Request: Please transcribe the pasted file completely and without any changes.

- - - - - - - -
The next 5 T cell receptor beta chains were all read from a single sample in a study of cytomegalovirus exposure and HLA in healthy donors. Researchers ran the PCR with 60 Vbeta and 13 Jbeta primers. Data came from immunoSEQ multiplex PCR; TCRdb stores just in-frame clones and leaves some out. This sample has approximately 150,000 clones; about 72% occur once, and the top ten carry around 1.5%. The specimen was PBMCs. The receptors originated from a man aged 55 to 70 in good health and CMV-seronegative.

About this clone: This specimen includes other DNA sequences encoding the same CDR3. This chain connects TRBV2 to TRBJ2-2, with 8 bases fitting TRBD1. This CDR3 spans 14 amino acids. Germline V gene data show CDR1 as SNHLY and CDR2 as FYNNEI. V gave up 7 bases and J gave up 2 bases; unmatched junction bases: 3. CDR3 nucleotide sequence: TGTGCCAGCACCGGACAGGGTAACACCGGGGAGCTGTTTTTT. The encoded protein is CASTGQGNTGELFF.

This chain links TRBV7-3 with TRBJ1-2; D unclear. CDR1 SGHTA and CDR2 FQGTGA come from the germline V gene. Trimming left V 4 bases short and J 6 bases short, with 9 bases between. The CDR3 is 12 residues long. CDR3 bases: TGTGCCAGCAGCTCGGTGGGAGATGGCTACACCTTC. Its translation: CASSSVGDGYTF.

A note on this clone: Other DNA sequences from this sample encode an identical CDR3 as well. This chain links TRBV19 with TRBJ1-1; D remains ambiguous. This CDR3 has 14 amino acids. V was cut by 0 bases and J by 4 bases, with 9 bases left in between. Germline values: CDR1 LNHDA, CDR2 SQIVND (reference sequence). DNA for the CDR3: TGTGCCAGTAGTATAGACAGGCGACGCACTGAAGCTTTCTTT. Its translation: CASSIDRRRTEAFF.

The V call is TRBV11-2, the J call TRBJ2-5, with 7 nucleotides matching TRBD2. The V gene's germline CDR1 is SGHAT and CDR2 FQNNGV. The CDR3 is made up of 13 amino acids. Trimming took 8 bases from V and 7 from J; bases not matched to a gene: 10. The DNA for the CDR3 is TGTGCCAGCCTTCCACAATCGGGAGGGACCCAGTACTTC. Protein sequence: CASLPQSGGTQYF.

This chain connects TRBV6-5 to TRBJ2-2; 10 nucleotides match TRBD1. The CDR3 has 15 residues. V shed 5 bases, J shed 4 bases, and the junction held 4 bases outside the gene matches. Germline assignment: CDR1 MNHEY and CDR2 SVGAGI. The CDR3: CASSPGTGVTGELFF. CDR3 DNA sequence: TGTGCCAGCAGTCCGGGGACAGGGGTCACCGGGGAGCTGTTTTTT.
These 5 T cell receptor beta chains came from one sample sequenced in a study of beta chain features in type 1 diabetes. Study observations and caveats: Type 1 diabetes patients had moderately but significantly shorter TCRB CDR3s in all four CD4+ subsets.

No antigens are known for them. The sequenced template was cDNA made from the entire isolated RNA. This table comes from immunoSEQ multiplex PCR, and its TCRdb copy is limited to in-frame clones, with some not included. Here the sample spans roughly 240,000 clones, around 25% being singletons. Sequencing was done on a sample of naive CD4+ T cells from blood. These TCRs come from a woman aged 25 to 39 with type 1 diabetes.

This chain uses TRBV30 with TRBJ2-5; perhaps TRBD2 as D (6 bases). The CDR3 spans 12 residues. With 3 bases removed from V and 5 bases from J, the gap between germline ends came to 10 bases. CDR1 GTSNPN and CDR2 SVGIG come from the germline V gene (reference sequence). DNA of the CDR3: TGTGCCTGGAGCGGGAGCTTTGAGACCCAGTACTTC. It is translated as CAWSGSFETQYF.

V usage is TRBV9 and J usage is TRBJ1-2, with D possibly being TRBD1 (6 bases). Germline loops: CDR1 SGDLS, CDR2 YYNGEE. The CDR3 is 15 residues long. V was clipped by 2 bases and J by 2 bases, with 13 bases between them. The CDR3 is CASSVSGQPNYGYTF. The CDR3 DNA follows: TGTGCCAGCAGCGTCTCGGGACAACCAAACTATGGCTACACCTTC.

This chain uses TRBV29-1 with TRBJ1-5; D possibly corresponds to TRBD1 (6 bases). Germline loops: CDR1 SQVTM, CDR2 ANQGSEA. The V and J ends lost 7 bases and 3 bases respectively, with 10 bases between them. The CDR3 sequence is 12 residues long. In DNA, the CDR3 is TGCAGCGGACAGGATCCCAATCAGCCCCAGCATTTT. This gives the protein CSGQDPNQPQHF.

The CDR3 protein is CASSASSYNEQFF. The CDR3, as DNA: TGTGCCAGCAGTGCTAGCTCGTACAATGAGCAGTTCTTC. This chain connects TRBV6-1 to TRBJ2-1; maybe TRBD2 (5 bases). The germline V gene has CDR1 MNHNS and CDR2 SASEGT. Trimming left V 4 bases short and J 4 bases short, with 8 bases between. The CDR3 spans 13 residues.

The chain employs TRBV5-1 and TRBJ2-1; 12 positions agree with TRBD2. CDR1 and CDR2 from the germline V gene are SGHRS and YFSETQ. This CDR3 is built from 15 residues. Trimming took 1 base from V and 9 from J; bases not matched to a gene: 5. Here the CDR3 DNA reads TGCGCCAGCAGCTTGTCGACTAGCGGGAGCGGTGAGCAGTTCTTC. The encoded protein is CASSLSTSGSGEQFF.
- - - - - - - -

The next 5 T cell receptor beta chains were all read from a single sample in a study of cytomegalovirus exposure and HLA in healthy donors. Researchers ran the PCR with 60 Vbeta and 13 Jbeta primers. Data came from immunoSEQ multiplex PCR; TCRdb stores just in-frame clones and leaves some out. This sample has approximately 150,000 clones; about 72% occur once, and the top ten carry around 1.5%. The specimen was PBMCs. The receptors originated from a man aged 55 to 70 in good health and CMV-seronegative.

About this clone: This specimen includes other DNA sequences encoding the same CDR3. This chain connects TRBV2 to TRBJ2-2, with 8 bases fitting TRBD1. This CDR3 spans 14 amino acids. Germline V gene data show CDR1 as SNHLY and CDR2 as FYNNEI. V gave up 7 bases and J gave up 2 bases; unmatched junction bases: 3. CDR3 nucleotide sequence: TGTGCCAGCACCGGACAGGGTAACACCGGGGAGCTGTTTTTT. The encoded protein is CASTGQGNTGELFF.

This chain links TRBV7-3 with TRBJ1-2; D unclear. CDR1 SGHTA and CDR2 FQGTGA come from the germline V gene. Trimming left V 4 bases short and J 6 bases short, with 9 bases between. The CDR3 is 12 residues long. CDR3 bases: TGTGCCAGCAGCTCGGTGGGAGATGGCTACACCTTC. Its translation: CASSSVGDGYTF.

A note on this clone: Other DNA sequences from this sample encode an identical CDR3 as well. This chain links TRBV19 with TRBJ1-1; D remains ambiguous. This CDR3 has 14 amino acids. V was cut by 0 bases and J by 4 bases, with 9 bases left in between. Germline values: CDR1 LNHDA, CDR2 SQIVND (reference sequence). DNA for the CDR3: TGTGCCAGTAGTATAGACAGGCGACGCACTGAAGCTTTCTTT. Its translation: CASSIDRRRTEAFF.

The V call is TRBV11-2, the J call TRBJ2-5, with 7 nucleotides matching TRBD2. The V gene's germline CDR1 is SGHAT and CDR2 FQNNGV. The CDR3 is made up of 13 amino acids. Trimming took 8 bases from V and 7 from J; bases not matched to a gene: 10. The DNA for the CDR3 is TGTGCCAGCCTTCCACAATCGGGAGGGACCCAGTACTTC. Protein sequence: CASLPQSGGTQYF.

This chain connects TRBV6-5 to TRBJ2-2; 10 nucleotides match TRBD1. The CDR3 has 15 residues. V shed 5 bases, J shed 4 bases, and the junction held 4 bases outside the gene matches. Germline assignment: CDR1 MNHEY and CDR2 SVGAGI. The CDR3: CASSPGTGVTGELFF. CDR3 DNA sequence: TGTGCCAGCAGTCCGGGGACAGGGGTCACCGGGGAGCTGTTTTTT.
These 5 T cell receptor beta chains came from one sample sequenced in a study of beta chain features in type 1 diabetes. Study observations and caveats: Type 1 diabetes patients had moderately but significantly shorter TCRB CDR3s in all four CD4+ subsets.

No antigens are known for them. The sequenced template was cDNA made from the entire isolated RNA. This table comes from immunoSEQ multiplex PCR, and its TCRdb copy is limited to in-frame clones, with some not included. Here the sample spans roughly 240,000 clones, around 25% being singletons. Sequencing was done on a sample of naive CD4+ T cells from blood. These TCRs come from a woman aged 25 to 39 with type 1 diabetes.

This chain uses TRBV30 with TRBJ2-5; perhaps TRBD2 as D (6 bases). The CDR3 spans 12 residues. With 3 bases removed from V and 5 bases from J, the gap between germline ends came to 10 bases. CDR1 GTSNPN and CDR2 SVGIG come from the germline V gene (reference sequence). DNA of the CDR3: TGTGCCTGGAGCGGGAGCTTTGAGACCCAGTACTTC. It is translated as CAWSGSFETQYF.

V usage is TRBV9 and J usage is TRBJ1-2, with D possibly being TRBD1 (6 bases). Germline loops: CDR1 SGDLS, CDR2 YYNGEE. The CDR3 is 15 residues long. V was clipped by 2 bases and J by 2 bases, with 13 bases between them. The CDR3 is CASSVSGQPNYGYTF. The CDR3 DNA follows: TGTGCCAGCAGCGTCTCGGGACAACCAAACTATGGCTACACCTTC.

This chain uses TRBV29-1 with TRBJ1-5; D possibly corresponds to TRBD1 (6 bases). Germline loops: CDR1 SQVTM, CDR2 ANQGSEA. The V and J ends lost 7 bases and 3 bases respectively, with 10 bases between them. The CDR3 sequence is 12 residues long. In DNA, the CDR3 is TGCAGCGGACAGGATCCCAATCAGCCCCAGCATTTT. This gives the protein CSGQDPNQPQHF.

The CDR3 protein is CASSASSYNEQFF. The CDR3, as DNA: TGTGCCAGCAGTGCTAGCTCGTACAATGAGCAGTTCTTC. This chain connects TRBV6-1 to TRBJ2-1; maybe TRBD2 (5 bases). The germline V gene has CDR1 MNHNS and CDR2 SASEGT. Trimming left V 4 bases short and J 4 bases short, with 8 bases between. The CDR3 spans 13 residues.

The chain employs TRBV5-1 and TRBJ2-1; 12 positions agree with TRBD2. CDR1 and CDR2 from the germline V gene are SGHRS and YFSETQ. This CDR3 is built from 15 residues. Trimming took 1 base from V and 9 from J; bases not matched to a gene: 5. Here the CDR3 DNA reads TGCGCCAGCAGCTTGTCGACTAGCGGGAGCGGTGAGCAGTTCTTC. The encoded protein is CASSLSTSGSGEQFF.